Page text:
San Diego, California
|Dec 27||Cheez-It Bowl||Chase Field, |
|Dec 28||Camping World Bowl||Camping World Stadium,|
|Dec 30||First Responder Bowl||Gerald J. Ford Stadium,|
University Park, Texas
|Dec 30||Music City Bowl||Nissan Stadium, |
|Dec 30||Redbox Bowl||Levi's Stadium, |
Santa Clara, California
|Dec 31||Belk Bowl||Bank of America Stadium,|
Charlotte, North Carolina
|Dec 31||Sun Bowl||Sun Bowl, |
El Paso, Texas
|Dec 31||Liberty Bowl||Liberty Bowl Memorial Stadium, |
|Dec 31||Arizona Bowl||Arizona Stadium, |
|Dec 31||Alamo Bowl|| Alamodome, |
San Antonio, Texas
|Jan 1||Citrus Bowl||Camping World Stadium,|
|Jan 1||Outback Bowl||Raymond James Stadium,|
|Jan 2||Birmingham Bowl||Legion Field, |
|Jan 2||Gator Bowl||TIAA Bank Field, Jacksonville, Florida||7:00 p.m.||ESPN|
|Jan 3||Famous Idaho Potato Bowl||Albertsons Stadium, |
|Jan 4||Armed Forces Bowl||Amon G. Carter Stadium,|
Fort Worth, Texas
|Jan 6||Mobile Alabama Bowl||Ladd–Peebles Stadium,|
|Dec 28||Cotton Bowl Classic||AT&T Stadium,|
|Dec 28||Fiesta Bowl|
(Playoff Semifinal Game)
|State Farm Stadium,|
|4:00 or 8:00 pm||ESPN|
|Dec 28||Peach Bowl|
(Playoff Semifinal Game)
|4:00 or 8:00 pm||ESPN|
|Dec 30||Orange Bowl||Hard Rock Stadium,|
Miami Gardens, Florida
|Jan 1||Rose Bowl||Rose Bowl, |
|Jan 1||Sugar Bowl||Mercedes-Benz Superdome,|
New Orleans, Louisiana
|Jan 13||College Football Playoff National Championship||Mercedes-Benz Superdome,|
New Orleans, Louisiana
Not including the national championship game, there will be 39 bowl games on tap after the conclusion of the regular season.
There are 78 spots to fill, but college football at the FBS level has 130 total teams. In general, six wins is the magic number for a program to be eligible to compete in a bowl game.
However, there are exceptions in years in which fewer teams reach that mark than are needed to fill the slots. If five-win teams need to be considered, the schools that have reached the total are then ranked by their Academic Progress Score with those at the top of the list making the cut.
Many of the bowls have a direct relationship with the various college conferences, which means the schools in that league will generally be playing in those games.
While there have been traditional tie-ins for years, the implementation of the College Football Playoff has led to some of those affiliations becoming slightly flexible.
During the season, the apparent goal is to win as many games as possible. However, some wins will carry more weight than others.
For example, a victory over a Top 25 program is a bigger feather in the cap for an FBS program than a win over a lower-level program from the FCS.
As the year plays out, keep an eye on the matchups that feature ranked teams facing each other. This can also be a great way to stay on top of the college football regular season without investing too much time.
For some casual observers, the sheer number of games on the weekly schedule makes them feel as if it’s impossible to get up to speed with NCAAF.
While only paying attention to the top games won’t expose you to the ins and outs of college football, it will allow you to understand the top programs.
After all, these will likely be the teams playing in the biggest bowl games of the year, i.e., the College Football Playoffs. In addition, conference championship week is a great time to get involved and dig into as many games as possible.
The winners of these games will be going places, and it’s often the best of the games on the bowl season schedule.
While there are plenty of bowl games on the yearly schedule, some of them carry more weight and cachet than others.
Such is the case with the bowls that are dubbed as the New Year’s Six. These are the most prestigious bowls in college football, and each of them is chock full of rich history.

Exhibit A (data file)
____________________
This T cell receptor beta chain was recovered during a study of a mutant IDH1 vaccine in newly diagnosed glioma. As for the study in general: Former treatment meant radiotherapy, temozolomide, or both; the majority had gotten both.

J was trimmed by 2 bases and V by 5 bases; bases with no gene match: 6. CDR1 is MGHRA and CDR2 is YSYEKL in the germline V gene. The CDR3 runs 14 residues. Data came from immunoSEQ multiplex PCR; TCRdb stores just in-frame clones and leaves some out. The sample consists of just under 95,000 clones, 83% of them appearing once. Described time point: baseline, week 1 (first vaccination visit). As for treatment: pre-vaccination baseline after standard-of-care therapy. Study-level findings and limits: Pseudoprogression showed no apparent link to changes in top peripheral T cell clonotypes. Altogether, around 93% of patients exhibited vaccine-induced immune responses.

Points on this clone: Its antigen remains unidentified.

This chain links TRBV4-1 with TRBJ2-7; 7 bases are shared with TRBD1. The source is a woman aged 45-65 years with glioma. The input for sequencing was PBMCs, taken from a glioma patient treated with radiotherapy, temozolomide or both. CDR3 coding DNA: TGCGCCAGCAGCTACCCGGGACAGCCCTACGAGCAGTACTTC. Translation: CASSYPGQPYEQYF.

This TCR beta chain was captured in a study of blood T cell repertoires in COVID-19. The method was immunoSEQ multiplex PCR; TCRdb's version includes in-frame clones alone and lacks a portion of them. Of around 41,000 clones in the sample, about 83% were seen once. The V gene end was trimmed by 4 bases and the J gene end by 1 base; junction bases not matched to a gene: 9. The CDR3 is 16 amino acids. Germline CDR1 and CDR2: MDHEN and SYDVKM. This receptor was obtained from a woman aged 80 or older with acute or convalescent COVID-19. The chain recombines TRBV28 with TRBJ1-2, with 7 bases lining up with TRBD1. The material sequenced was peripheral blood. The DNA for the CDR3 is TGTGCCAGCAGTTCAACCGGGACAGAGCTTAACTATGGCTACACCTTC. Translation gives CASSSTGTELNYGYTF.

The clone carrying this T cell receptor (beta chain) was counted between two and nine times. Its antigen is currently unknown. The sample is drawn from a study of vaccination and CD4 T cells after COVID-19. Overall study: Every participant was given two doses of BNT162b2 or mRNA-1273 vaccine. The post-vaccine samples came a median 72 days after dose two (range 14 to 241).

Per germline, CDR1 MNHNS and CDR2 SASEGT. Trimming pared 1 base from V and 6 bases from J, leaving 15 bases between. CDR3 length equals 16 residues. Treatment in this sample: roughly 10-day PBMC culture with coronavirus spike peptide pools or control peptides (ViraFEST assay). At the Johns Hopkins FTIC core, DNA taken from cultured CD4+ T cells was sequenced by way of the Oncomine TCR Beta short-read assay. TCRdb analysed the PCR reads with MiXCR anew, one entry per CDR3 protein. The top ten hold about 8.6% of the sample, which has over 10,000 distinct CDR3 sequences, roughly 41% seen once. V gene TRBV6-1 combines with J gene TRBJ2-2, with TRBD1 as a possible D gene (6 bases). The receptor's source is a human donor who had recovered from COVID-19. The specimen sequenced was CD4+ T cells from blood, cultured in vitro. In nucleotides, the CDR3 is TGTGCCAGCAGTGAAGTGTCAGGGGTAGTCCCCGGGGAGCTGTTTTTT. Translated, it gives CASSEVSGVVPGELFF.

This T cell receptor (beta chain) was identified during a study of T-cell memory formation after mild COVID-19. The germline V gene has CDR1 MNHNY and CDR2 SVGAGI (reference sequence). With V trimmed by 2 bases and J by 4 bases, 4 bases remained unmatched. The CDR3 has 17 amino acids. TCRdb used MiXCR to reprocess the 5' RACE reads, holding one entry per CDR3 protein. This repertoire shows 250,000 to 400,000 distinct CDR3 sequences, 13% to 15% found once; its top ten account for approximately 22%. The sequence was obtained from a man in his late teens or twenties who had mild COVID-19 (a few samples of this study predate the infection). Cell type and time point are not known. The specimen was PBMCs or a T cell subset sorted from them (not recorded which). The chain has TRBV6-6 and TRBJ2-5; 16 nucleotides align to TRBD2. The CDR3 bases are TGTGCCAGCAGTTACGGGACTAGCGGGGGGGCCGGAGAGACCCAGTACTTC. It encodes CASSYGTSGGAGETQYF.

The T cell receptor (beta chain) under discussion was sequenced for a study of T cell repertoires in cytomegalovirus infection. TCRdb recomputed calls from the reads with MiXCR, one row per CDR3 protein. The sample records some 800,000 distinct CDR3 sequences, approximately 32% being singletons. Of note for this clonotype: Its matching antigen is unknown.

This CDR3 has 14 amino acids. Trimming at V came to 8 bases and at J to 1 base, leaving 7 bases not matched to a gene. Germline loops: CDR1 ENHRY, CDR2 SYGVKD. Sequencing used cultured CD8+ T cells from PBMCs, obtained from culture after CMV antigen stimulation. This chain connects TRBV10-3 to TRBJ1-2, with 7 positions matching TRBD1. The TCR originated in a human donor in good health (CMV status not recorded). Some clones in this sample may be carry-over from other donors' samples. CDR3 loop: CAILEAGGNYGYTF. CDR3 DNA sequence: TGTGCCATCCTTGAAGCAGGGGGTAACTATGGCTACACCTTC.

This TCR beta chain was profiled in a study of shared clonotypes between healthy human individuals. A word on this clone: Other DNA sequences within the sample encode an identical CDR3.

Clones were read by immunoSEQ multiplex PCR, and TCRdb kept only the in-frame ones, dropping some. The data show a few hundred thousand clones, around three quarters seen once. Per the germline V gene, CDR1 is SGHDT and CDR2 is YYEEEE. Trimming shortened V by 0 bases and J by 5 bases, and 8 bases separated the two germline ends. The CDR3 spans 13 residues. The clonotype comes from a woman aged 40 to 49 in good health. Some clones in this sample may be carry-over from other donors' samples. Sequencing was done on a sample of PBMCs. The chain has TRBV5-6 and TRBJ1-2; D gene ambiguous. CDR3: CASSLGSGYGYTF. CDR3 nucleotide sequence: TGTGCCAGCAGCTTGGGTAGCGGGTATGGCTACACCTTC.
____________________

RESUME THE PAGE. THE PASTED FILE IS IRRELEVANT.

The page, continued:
Let’s take a quick look at each of them:
On this year’s calendar, the Peach and Fiesta bowls will host the College Football Playoff semifinal games. The other four bowls will feature the nation’s other top programs.
Alabama and Clemson have been the dominant forces in college football in recent times, and they have developed quite the postseason rivalry as a result.
They have met in January for the last four years in a row with each side picking up two wins. Could we see these two powerhouses meet for a fifth straight year?
These are the two dominant teams of this era, but there are plenty of other programs who have had stellar runs, too. These include Nebraska, Oklahoma, Florida State and USC, to name a few.
Prior to the implementation of the College Football Playoffs and various national championship games, the best teams wouldn’t always decide things on the field.
This era is much different, so true rivalries of national powerhouses from various conferences can develop, just like the one we are witnessing with Alabama and Clemson.
Bowl games are not only an honor for the team; they also happen to be quite lucrative for the schools themselves. Each conference receives a base payout, which hinges on their Academic Performance Review standing.
For 2019, the Power Five conferences with ties to the Rose, Orange, and Sugar Bowl each received roughly $54 million. For the Group of Five conferences, which don’t have automatic bids to these bowls, each conference received around $81 million to divide.
Conferences which send a team to the College Football Playoffs receive an additional $6 million, while participation in a New Year’s Six Bowl generated an additional $4 million for the related conference. Each conference also gets a travel allowance of $2.25 million for these games.
In addition, schools receive money for winning the various games with payouts ranging from the hundreds of thousands to the millions.
Long story short, college football bowl games are big business.
A bowl game is a postseason contest, which may or may not have additional stakes involved.
College bowl games help recognize programs for their performances during the year. The better the season, the more attractive bowl opportunities will be presented to a program.
For this season, there are 39 bowl games (not including the national title game), which means 78 schools will be involved.
For 2019, the first bowl games get underway on Friday, Dec. 20.
The New Year’s six bowls are regarded as the best games of bowl season. In recent years, two of these games also play host to the College Football Playoffs.